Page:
Miéville beschwört eine Welt herauf, die nur so bevölkert ist von utopischen Lebewesen und Gegenständen. Novemberbäume, die für einige Zeit Feuerwerkseffekte konservieren; Schwaflinge, gesprochene Worte die sich materialisieren und nach einiger Zeit wieder verschwinden; Rabjats, gefährliche Mülltonnen-Leibwächter; Fensterspinnen, deren Körper ein Fensterrahmen ist, wo sich dahinter ein oder mehrere Räume verbergen; undundund. Doch während das ‚Inventar’ des Buches wie auch die Sprache (Hut ab vor der Übersetzerin! schlurfraschelpatschte steht bestimmt nicht im Wörterbuch) vor phantastischen Ideen nur so strotzt, ist die dahinterstehende Geschichte nicht ganz so überraschend und ideenreich. Einer Stadt droht der Untergang, ein Mädchen versucht sie mit Hilfe seiner Freunde zu retten, dazu einige Verräter und außerordentliche blauäugige unwissende Mithelfer – fertig ist die Story. Viele Wendungen sind zu vorhersehbar oder einfach unglaubwürdig (Unschirmissimos Lügengeschichte, Mörtels Weigerung den Tatsachen ins Auge zu sehen…) – etwas mehr von dem Einfallsreichtum den die Erschaffung Un Lon Dons erkennen lässt, hätte der Geschichte gut getan. Trotzdem ist es ein schönes Lesevergnügen, der einen anschließend kaputte Regenschirme und kleine leere Milchkartons mit anderen Augen betrachten lässt :-). ( )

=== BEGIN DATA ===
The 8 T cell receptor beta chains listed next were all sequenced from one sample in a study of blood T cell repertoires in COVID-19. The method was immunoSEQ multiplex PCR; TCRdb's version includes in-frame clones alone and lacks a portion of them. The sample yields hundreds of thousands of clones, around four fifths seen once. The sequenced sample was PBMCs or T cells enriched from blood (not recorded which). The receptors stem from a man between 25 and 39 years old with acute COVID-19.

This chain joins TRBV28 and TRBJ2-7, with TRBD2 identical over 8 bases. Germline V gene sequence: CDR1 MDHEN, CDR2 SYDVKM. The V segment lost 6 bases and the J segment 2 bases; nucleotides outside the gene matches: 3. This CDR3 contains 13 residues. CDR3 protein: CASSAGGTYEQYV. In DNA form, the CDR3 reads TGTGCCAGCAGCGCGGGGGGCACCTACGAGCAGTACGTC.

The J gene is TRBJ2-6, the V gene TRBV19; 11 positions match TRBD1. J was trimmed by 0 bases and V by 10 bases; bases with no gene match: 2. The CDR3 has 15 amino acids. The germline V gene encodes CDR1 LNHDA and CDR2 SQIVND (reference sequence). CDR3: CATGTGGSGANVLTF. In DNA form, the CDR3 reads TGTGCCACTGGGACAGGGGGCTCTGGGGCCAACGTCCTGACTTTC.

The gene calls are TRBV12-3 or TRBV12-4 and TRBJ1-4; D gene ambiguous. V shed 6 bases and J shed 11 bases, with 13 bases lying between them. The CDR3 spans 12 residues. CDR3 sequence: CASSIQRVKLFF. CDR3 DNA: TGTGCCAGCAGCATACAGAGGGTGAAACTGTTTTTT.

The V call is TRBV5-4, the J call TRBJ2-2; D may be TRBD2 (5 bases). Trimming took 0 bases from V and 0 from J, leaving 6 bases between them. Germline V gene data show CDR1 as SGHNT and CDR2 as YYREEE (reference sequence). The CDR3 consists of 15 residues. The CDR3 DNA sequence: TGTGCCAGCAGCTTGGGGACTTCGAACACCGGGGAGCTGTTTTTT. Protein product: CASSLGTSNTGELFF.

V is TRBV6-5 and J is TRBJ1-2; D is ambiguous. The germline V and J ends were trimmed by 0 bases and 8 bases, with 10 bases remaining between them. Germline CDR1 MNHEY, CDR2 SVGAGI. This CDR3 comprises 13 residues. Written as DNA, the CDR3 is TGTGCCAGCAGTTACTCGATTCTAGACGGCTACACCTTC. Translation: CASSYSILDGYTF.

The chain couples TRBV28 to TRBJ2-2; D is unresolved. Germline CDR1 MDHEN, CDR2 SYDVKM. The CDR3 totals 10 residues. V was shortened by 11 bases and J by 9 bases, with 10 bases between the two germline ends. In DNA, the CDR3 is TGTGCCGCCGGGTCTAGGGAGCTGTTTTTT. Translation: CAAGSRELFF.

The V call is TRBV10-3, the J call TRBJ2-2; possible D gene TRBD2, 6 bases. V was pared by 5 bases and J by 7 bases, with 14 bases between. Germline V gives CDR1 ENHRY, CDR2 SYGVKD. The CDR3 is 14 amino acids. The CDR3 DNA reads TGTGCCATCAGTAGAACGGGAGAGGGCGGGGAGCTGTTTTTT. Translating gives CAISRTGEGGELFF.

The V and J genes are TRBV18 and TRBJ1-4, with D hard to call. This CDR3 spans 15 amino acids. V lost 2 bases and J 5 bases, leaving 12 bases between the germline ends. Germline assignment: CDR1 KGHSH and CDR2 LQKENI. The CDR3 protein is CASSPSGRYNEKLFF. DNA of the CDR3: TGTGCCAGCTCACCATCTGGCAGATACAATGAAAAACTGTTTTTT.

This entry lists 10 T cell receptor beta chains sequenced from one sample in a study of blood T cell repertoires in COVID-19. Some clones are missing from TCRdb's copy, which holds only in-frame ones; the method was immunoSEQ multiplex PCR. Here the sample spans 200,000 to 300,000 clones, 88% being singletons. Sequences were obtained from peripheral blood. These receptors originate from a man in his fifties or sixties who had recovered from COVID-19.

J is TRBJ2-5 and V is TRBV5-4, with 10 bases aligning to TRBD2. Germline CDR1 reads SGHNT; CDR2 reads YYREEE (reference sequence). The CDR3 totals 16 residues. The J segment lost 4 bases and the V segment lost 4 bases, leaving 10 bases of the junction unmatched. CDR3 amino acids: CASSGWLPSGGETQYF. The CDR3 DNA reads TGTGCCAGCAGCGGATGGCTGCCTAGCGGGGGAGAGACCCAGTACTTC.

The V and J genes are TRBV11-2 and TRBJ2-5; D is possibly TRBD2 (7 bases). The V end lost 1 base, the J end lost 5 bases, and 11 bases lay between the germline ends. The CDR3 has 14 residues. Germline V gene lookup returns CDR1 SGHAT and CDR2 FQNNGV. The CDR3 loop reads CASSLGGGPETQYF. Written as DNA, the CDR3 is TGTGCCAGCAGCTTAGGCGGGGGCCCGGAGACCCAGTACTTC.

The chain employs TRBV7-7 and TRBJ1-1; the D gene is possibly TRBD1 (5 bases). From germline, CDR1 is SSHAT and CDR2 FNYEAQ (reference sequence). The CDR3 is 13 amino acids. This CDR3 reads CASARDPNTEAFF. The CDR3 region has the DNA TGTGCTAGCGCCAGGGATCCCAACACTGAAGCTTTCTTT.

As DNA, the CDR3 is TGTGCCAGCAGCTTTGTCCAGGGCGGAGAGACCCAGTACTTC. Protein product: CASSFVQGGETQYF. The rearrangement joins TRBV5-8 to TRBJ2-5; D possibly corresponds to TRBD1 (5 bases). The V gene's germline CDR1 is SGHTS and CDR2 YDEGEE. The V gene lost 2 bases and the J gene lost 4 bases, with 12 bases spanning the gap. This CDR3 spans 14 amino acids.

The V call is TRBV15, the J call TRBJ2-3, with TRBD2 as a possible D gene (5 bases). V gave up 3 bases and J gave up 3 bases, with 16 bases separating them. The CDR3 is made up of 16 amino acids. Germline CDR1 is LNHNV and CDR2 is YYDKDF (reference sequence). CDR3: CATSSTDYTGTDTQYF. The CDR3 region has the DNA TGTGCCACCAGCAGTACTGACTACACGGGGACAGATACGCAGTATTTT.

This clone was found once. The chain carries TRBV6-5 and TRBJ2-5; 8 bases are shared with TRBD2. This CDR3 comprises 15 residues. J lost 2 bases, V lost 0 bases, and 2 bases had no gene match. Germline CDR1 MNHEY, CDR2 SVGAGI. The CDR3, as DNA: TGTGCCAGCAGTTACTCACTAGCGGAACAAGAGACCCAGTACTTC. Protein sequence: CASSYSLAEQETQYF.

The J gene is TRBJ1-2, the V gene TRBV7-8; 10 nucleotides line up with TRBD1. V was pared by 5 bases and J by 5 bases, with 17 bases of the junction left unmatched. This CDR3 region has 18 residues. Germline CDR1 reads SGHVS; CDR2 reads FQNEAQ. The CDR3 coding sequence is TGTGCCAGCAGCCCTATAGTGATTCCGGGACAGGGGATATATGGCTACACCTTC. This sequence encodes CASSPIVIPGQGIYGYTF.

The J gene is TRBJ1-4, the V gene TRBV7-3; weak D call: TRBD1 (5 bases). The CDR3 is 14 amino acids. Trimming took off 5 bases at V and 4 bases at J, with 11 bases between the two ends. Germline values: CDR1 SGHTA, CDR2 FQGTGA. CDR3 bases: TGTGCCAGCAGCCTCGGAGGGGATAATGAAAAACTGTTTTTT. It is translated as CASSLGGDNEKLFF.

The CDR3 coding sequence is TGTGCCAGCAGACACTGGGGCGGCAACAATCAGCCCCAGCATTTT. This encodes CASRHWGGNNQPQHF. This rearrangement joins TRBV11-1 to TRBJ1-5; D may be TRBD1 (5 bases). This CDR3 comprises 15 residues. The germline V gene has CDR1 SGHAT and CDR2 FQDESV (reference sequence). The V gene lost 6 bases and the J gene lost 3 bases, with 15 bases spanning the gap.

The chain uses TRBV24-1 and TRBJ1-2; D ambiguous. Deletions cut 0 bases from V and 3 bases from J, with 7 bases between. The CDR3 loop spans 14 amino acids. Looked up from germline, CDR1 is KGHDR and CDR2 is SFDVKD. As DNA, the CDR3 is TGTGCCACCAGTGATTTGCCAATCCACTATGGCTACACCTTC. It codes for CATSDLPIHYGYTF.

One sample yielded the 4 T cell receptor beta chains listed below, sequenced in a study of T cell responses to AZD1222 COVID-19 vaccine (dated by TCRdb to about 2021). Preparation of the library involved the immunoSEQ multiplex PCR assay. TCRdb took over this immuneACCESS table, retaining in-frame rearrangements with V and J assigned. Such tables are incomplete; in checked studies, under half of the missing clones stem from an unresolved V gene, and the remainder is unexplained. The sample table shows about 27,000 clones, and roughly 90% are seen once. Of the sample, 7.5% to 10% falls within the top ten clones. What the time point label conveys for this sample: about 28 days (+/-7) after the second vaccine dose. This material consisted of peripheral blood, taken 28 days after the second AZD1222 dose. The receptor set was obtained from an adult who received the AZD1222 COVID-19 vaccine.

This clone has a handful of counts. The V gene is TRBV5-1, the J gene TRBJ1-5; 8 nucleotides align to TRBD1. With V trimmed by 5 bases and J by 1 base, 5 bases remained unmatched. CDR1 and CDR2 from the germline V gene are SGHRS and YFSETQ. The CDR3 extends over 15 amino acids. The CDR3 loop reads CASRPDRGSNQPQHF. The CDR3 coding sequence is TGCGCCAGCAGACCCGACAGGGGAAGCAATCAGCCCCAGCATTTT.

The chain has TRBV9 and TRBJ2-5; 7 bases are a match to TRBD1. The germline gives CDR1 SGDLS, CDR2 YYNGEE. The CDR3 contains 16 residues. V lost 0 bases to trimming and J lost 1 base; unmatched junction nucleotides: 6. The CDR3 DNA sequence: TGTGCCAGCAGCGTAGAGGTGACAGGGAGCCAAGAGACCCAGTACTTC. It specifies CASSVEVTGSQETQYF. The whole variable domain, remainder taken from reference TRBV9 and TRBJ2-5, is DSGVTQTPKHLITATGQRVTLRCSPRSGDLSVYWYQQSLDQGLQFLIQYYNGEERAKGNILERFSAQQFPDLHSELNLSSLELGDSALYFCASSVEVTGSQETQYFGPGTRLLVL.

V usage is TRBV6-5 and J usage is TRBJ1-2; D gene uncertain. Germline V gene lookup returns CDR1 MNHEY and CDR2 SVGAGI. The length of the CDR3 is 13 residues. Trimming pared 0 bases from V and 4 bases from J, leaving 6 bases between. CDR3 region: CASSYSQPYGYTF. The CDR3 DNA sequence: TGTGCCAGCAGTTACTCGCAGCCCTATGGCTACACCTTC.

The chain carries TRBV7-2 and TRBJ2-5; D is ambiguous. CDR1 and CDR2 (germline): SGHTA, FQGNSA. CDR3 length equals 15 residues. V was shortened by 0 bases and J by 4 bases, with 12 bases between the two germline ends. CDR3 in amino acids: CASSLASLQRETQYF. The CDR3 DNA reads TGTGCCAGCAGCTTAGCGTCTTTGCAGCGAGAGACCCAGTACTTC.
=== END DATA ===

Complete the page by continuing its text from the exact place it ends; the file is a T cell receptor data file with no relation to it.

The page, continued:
Xirxe | Dec 2, 2014 |
3.75 stars

There is something special/different about 12-year old Zanna. When she and her best friend, Deeba, end up in a strange world called Un Lun Dun, Zanna is protected by some and chased by others. She and Deeba have been brought here to do something big, it seems.

It was cute, it was fun. It was action-packed pretty much from beginning to end. I also really appreciated the illustrations (by Mieville himself), as I'm not a big fantasy reader, so I sometimes have trouble picturing things via description; the illustrations really helped me picture the story in my head. Very enjoyable. ( )
  LibraryCin | Jul 13, 2014 |
As with Rail Sea, this started a bit clunky, and was considerably more "YA" in nature. The "Shwazzy" was a bit of a bore and I thought this wasn't going to click with me, but then Deeba took charge and the "new weird" (and wonderful) ride through eccentric UnLondon got under way. Miéville's illustrations bring reminders of Lewis Carol, Mervyn Peake and Norman Lindsay (à la Magic Pudding) to this skilful mix of wickedly playful imagination and allusions to serious, real world matters. (Never fear: you can easily read this on face value and ignore the subtext.) Another winner. ( )